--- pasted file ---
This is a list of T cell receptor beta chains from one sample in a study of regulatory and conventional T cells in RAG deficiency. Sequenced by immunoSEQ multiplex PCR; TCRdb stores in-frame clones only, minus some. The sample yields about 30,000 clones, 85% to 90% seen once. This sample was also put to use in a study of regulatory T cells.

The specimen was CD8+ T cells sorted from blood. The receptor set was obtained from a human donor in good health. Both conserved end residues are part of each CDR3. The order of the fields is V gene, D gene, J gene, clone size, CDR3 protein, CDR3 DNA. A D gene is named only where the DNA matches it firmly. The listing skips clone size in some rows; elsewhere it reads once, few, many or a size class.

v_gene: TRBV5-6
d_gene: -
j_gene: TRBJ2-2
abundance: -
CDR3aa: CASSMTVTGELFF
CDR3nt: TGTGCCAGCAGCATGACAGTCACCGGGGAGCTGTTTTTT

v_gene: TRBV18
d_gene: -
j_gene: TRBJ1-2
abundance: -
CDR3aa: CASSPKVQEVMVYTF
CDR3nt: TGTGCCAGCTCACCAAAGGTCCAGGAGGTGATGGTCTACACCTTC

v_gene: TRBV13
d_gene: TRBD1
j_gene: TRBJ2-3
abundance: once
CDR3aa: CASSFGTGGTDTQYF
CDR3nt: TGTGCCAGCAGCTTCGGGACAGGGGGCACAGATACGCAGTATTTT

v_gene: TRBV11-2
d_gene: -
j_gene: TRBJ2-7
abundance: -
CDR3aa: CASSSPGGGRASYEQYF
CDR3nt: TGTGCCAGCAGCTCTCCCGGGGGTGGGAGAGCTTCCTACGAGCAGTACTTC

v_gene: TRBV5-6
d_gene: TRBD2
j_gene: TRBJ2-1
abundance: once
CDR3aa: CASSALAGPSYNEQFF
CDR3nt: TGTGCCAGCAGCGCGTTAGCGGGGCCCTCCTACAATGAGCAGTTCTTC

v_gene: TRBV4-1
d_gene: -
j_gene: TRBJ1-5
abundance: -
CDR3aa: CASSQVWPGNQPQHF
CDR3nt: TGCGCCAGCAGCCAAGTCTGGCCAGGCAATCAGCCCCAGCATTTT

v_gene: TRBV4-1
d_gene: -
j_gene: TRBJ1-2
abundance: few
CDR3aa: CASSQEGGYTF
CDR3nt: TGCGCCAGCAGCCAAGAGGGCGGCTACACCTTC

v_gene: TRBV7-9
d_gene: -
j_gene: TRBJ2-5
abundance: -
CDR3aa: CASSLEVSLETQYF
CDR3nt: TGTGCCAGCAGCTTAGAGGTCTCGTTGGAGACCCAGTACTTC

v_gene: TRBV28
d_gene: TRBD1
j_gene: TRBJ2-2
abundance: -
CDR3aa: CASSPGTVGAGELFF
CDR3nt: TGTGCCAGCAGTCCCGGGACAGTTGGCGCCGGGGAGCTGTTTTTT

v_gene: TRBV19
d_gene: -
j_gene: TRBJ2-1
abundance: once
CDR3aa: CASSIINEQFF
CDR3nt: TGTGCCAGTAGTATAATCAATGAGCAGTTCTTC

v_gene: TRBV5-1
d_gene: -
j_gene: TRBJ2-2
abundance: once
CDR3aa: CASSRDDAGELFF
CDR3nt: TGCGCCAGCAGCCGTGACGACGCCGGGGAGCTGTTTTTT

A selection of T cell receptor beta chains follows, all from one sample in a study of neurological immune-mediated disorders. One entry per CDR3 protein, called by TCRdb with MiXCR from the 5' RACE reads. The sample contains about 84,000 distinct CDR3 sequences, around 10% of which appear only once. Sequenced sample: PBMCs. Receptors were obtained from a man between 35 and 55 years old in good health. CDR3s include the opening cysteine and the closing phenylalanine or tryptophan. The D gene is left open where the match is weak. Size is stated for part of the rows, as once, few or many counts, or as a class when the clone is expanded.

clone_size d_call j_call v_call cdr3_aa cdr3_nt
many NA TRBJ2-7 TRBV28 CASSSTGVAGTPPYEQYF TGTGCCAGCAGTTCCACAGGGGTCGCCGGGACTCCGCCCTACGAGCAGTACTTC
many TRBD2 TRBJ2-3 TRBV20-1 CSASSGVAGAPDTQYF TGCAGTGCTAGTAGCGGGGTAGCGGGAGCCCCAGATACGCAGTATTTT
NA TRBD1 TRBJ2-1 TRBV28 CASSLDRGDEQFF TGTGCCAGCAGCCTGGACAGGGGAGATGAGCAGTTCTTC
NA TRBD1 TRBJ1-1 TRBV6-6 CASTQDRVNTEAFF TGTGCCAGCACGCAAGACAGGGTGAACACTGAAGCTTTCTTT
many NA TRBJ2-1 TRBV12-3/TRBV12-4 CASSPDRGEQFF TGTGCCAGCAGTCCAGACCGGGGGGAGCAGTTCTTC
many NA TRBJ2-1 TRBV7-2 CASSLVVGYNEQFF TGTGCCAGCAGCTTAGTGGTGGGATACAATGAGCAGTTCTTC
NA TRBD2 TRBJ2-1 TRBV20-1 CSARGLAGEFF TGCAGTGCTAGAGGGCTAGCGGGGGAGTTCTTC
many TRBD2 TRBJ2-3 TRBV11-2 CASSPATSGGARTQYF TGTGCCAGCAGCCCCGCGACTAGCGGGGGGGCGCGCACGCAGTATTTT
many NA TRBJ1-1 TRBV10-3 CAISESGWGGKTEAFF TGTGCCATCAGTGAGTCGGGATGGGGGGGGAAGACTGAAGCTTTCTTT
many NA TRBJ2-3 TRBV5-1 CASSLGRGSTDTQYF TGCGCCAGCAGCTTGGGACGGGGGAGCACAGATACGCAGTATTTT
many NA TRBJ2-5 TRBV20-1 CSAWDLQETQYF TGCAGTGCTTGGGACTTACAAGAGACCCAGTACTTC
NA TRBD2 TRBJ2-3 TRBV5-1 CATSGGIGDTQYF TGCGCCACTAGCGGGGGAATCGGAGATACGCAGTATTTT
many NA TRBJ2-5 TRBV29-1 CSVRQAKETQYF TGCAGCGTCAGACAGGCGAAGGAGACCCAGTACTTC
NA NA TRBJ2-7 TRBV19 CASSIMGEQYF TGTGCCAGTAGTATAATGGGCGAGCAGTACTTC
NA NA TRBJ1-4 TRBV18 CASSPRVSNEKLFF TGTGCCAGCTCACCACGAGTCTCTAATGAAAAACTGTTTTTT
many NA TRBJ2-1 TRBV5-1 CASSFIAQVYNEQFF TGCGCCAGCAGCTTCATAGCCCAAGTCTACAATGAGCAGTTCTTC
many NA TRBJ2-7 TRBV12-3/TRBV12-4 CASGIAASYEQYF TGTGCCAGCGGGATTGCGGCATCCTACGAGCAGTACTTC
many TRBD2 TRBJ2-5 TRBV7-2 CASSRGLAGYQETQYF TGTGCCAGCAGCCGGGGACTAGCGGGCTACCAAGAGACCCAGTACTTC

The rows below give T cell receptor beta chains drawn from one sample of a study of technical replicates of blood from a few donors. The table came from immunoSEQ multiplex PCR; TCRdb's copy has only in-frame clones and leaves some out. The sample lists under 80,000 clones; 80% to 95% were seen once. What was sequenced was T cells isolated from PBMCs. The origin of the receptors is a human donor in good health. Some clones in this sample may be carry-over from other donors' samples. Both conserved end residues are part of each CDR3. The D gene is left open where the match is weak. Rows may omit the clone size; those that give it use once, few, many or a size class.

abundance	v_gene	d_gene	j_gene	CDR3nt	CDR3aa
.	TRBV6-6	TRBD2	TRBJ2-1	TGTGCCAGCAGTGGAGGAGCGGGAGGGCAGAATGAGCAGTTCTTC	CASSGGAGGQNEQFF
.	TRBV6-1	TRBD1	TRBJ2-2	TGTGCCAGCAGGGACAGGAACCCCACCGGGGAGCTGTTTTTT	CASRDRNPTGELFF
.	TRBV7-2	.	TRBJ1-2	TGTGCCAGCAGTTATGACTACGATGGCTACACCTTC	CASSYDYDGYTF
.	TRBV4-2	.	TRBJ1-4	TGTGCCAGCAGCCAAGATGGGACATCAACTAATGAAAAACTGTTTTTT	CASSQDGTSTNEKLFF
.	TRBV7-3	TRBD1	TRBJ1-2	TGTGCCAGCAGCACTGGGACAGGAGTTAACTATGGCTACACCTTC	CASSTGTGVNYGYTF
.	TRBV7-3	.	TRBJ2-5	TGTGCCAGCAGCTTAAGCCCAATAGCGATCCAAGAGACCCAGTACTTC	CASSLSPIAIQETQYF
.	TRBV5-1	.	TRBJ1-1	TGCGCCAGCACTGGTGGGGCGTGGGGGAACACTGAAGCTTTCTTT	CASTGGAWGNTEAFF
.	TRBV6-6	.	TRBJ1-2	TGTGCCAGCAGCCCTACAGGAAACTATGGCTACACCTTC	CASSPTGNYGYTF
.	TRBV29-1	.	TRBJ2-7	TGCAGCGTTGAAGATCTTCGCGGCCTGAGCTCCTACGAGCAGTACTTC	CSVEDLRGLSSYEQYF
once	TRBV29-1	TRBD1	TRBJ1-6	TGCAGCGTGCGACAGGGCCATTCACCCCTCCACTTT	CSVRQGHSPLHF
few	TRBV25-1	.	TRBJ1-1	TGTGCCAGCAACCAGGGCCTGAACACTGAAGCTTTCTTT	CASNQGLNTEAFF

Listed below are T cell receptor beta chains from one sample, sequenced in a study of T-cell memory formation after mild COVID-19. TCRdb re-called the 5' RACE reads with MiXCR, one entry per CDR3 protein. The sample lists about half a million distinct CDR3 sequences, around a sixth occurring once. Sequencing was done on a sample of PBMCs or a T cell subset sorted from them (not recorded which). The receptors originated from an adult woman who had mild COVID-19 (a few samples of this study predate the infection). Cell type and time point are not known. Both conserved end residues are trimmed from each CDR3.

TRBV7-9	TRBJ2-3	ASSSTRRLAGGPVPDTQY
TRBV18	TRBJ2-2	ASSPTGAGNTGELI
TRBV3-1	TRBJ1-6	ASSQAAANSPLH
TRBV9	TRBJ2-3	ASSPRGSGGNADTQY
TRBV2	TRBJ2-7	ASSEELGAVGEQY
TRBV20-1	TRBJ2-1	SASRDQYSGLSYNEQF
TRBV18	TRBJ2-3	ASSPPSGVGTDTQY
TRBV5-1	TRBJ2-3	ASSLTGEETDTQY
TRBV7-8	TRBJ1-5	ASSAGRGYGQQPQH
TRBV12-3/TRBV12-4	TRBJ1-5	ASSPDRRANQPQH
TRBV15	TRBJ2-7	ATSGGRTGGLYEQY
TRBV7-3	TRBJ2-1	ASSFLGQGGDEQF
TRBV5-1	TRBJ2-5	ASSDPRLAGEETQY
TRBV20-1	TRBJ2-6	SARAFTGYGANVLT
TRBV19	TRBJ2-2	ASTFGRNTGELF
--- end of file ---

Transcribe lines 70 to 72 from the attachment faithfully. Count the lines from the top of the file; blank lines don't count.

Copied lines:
clone_size d_call j_call v_call cdr3_aa cdr3_nt
many NA TRBJ2-7 TRBV28 CASSSTGVAGTPPYEQYF TGTGCCAGCAGTTCCACAGGGGTCGCCGGGACTCCGCCCTACGAGCAGTACTTC
many TRBD2 TRBJ2-3 TRBV20-1 CSASSGVAGAPDTQYF TGCAGTGCTAGTAGCGGGGTAGCGGGAGCCCCAGATACGCAGTATTTT